5 Lessons From DJ-ing and Teaching Yoga

What I learned from my time both on the stage and on the mat.

Mathilde Langevin
Sep 6 · 4 min read
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DJing the opening set for Tiesto at @beachclubmtl, Canada.

If I were to tell you being a big-shot DJ and teaching yoga had things in common, I would understand your surprise.

After playing opening sets to some of the world’s biggest DJs – including celebrities like Tiesto and Martin Garrix – I slowly transitioned from my life of partying and clubbing to meditating and deep breathing. My high motivation eventually led me to get a technical yoga teacher training in France, after which I taught yoga to many different people until, like DJing, I stopped.

Why did I ditch the glitz and the glam for a life of simplicity in the first place? There are a few reasons.

But then, why did I stop worshipping the land of the yogis to revert back to my set ways?

Because of balance. That’s why.

The nightlife world and the culture of Western yoga are two things I dove into headfirst, without really thinking about anything else. They were absolutely great times that taught me so much about myself, but they were also endlessly consuming.

Don’t get me wrong — I still feel a pang of excitement when I’m near any turntables and some days, I deeply crave a challenging session on my yoga mat. It’s just that neither lifestyle was made for me, nor was it made to last.

Here’s why:

Extremes are exactly what they claim to be: extreme.

People often asked me why I became so picky with my gigs and eventually stopped DJing altogether.

Well, for one, I don’t do well with extremes. The binge-drinking, the partying, the hangovers, sleeping during the day, living at night, chasing my money from club owners with questionable and dodgy habits — it just doesn’t work for me. When I look back to photos of myself at that time, I see not only myself 15 pounds heavier, but I see myself emotionally empty.

On the other hand, pretending I’m the ultimate zen guru with everything put together at all times didn’t float my boat, either. The stereotypes I was expected to fulfill, the judgment, the standards of success, and the unwritten rules were just too much. When I wasn’t feeling my best or when I was upset, I felt like I was a failure, and the pressure eventually sucked out all of the initial joy I found in the process.

I came to realize I’m just not an extreme person. I’m actually kinda hard to define — I don’t think I’ll even be able to properly do that for another 40 years — and that’s perfect for me.

Both idealize a glamourous lifestyle that is reached by only a select few.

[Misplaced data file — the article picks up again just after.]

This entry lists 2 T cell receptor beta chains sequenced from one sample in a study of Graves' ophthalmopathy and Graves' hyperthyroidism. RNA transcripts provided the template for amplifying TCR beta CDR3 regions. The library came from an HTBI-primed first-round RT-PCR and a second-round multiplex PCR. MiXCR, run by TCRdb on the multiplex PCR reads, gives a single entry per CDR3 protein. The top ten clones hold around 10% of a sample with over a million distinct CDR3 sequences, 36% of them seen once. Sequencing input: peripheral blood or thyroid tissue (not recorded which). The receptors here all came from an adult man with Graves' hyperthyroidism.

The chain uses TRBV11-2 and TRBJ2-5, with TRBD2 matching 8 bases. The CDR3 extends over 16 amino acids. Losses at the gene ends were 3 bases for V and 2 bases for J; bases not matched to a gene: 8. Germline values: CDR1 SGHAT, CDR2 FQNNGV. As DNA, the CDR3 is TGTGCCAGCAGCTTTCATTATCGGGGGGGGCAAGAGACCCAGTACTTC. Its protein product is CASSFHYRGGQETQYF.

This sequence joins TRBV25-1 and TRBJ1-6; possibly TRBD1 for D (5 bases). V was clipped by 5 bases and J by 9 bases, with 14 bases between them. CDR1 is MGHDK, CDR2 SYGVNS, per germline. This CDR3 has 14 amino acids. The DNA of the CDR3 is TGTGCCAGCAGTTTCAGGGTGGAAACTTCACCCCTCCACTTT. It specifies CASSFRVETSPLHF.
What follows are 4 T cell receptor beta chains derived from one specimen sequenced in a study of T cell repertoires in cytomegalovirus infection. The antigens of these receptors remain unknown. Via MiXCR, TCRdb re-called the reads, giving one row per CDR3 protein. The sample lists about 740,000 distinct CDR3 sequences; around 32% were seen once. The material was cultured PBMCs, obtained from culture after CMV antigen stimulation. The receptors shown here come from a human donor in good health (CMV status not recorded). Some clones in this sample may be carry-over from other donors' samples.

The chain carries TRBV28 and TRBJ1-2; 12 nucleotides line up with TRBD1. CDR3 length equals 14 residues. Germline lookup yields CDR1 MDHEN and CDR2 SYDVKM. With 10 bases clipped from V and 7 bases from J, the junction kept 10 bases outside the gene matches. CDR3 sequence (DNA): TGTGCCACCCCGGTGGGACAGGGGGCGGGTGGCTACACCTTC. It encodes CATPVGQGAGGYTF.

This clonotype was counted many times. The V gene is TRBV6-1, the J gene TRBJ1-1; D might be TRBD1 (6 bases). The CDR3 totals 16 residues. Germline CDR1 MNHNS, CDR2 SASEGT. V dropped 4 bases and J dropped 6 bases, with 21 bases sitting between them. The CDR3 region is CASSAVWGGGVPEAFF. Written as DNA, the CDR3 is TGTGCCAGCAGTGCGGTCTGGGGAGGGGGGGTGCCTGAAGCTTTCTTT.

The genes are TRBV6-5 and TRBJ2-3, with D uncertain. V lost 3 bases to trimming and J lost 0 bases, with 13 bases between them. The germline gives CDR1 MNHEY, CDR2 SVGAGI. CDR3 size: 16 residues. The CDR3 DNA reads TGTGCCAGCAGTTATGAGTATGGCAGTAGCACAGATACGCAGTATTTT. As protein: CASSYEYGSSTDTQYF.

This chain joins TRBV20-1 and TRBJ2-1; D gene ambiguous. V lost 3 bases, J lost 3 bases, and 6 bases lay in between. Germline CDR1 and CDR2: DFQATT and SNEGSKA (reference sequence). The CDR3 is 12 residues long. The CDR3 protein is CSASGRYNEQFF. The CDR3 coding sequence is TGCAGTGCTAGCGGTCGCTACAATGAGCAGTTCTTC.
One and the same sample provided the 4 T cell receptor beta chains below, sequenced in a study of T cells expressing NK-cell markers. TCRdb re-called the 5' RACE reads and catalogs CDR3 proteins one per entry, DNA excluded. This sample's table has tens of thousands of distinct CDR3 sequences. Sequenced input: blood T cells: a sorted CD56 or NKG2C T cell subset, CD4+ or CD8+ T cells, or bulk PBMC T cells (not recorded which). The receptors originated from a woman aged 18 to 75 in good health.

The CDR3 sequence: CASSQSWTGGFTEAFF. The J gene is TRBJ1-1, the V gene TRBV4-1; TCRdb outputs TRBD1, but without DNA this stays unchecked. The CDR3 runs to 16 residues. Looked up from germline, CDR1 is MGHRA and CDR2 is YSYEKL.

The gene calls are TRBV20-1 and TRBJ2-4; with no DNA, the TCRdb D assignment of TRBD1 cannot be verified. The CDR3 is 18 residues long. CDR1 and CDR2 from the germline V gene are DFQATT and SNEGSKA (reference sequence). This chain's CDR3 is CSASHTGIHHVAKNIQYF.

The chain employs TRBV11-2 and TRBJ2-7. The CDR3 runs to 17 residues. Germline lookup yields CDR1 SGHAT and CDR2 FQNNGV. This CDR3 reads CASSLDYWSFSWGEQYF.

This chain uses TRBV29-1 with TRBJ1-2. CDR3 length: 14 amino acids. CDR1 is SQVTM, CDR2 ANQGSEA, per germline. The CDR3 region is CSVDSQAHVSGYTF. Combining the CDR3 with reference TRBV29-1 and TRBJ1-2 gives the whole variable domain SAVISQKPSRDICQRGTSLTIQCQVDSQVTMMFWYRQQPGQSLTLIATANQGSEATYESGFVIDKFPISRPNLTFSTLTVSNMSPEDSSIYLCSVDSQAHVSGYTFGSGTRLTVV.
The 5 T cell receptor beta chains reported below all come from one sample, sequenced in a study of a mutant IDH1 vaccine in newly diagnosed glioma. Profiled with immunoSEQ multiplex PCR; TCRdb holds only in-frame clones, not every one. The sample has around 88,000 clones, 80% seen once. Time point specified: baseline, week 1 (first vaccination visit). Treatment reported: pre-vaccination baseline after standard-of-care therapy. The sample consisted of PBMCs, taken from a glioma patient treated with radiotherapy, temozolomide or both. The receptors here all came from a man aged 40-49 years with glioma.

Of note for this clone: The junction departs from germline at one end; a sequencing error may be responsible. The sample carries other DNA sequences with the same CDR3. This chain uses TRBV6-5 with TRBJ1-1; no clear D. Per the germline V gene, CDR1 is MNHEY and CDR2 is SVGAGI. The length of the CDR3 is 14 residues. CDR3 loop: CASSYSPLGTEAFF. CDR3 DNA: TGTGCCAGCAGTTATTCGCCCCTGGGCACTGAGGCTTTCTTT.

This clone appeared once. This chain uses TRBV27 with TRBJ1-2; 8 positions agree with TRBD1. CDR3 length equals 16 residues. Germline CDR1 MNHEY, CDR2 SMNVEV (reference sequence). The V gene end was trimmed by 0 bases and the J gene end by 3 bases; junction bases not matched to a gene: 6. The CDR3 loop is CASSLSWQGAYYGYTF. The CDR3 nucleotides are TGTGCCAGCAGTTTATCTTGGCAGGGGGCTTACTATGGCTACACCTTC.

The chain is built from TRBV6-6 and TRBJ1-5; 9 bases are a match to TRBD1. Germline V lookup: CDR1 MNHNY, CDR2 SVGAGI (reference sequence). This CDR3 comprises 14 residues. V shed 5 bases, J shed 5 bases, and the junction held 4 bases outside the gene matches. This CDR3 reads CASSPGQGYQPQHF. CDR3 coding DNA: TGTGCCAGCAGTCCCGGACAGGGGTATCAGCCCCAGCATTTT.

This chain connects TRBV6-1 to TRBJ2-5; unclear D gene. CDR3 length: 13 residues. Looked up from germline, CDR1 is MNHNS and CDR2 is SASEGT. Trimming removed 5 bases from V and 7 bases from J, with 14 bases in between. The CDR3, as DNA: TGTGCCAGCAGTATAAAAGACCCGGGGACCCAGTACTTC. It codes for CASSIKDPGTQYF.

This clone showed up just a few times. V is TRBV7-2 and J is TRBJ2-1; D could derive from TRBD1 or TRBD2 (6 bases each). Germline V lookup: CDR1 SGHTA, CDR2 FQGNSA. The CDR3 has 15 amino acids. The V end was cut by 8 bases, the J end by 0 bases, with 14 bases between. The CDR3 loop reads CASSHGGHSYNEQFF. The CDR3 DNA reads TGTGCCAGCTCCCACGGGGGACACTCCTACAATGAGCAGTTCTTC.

When you join the world of teaching yoga, you visualize yourself guiding a group of beautiful, athletically-able men and women in their 20s to 30s who are also seeking the balance of a mindful life. Preferably, in the mystic jungles of Bali.

After you DJ a massive and enthusiastic crowd for the first time in your career, you ride a serotonin high for the next two weeks and imagine yourself djing the sunset timeslot at Ultra Music Festival.

But when reality sets in, you quickly understand that the expectations you have were flawed (as they usually always are). Not only are they flawed, but the fact that you have them in the first place sets you up for disappointment right off the bat.

Setting goals is motivating, but setting expectations is detrimental to your goal setting. I had some pretty big dreams and a pocket full of expectations, so the universe humbled me day after day until I learned my lesson and moved on to something better.

Things take time and the stagnancy can kill you.

At some point, you start to ask yourself: is this really going anywhere? Am I wasting my time? You self-doubt and you criticize yourself until BOOM — a big break comes up. A huge gig. A huge teaching opportunity. You’re thrilled, but after your 2 minutes of fame, you are right back where you started. Nowhere useful.

The glitz, the glam and the fame are not immediate. They are not given nor are they necessarily earned fairly.

The more time passes, the more things get stagnant. Giving up seems like the lazy way out, but it actually the most intelligent option.

Leaving behind things that you know aren’t serving you is simply the best and only way to move forward.

Which brings me to…

What is right, will feel right.

I have learned to determine which social settings make me comfortable and which ones make me truly, naturally happy. I know I’m in the right place when I feel like I’m in the right place, and that’s all I need to base myself on to build my dream life.

If there’s one lesson both experiences have gifted me with…

It’s that if you want something in life, go after it.

If you have something to say, say it.

If there’s something you want to do, do it.

If there’s something calling your name, answer it.

The things that call to you are the things your intuition knows define you as exactly who you are meant to be.

And even if it doesn’t work out, it doesn’t matter. It did its time and fulfilled its role. It’s OK to outgrow things.

If it brings you someplace where you’re happier and you’re better for it — that’s kinda all that matters, right?

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Mathilde Langevin

Written by

Calm-conscious minimalist seeking balance through a simple & mindful life. I write about all things wellness for lifestyle brands + creatives. hello@mathilde.ca

The Innovation

A place for a variety of stories from different backgrounds

Mathilde Langevin

Written by

Calm-conscious minimalist seeking balance through a simple & mindful life. I write about all things wellness for lifestyle brands + creatives. hello@mathilde.ca

The Innovation

A place for a variety of stories from different backgrounds

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